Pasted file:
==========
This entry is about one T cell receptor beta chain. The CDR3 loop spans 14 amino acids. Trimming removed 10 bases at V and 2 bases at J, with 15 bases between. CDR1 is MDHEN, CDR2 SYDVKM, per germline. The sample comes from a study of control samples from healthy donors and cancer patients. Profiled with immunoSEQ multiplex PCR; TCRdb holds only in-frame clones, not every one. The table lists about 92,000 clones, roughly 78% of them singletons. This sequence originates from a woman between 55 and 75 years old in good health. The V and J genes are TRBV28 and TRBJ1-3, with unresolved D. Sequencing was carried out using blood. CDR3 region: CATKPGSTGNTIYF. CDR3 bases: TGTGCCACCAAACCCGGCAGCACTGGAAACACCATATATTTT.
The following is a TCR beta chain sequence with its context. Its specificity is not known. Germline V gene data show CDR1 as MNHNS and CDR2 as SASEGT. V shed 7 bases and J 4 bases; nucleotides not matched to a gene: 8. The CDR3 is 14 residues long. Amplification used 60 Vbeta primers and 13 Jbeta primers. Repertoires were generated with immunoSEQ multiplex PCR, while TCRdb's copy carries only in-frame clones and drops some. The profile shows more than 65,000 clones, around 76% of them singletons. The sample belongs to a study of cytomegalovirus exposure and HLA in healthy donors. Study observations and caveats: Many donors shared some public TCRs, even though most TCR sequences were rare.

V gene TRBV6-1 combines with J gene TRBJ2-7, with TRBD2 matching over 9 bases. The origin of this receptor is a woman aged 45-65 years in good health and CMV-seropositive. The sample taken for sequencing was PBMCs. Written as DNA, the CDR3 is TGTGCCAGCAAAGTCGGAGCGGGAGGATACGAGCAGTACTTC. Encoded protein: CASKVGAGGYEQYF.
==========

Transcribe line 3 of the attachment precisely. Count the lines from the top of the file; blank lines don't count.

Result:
V gene TRBV6-1 combines with J gene TRBJ2-7, with TRBD2 matching over 9 bases. The origin of this receptor is a woman aged 45-65 years in good health and CMV-seropositive. The sample taken for sequencing was PBMCs. Written as DNA, the CDR3 is TGTGCCAGCAAAGTCGGAGCGGGAGGATACGAGCAGTACTTC. Encoded protein: CASKVGAGGYEQYF.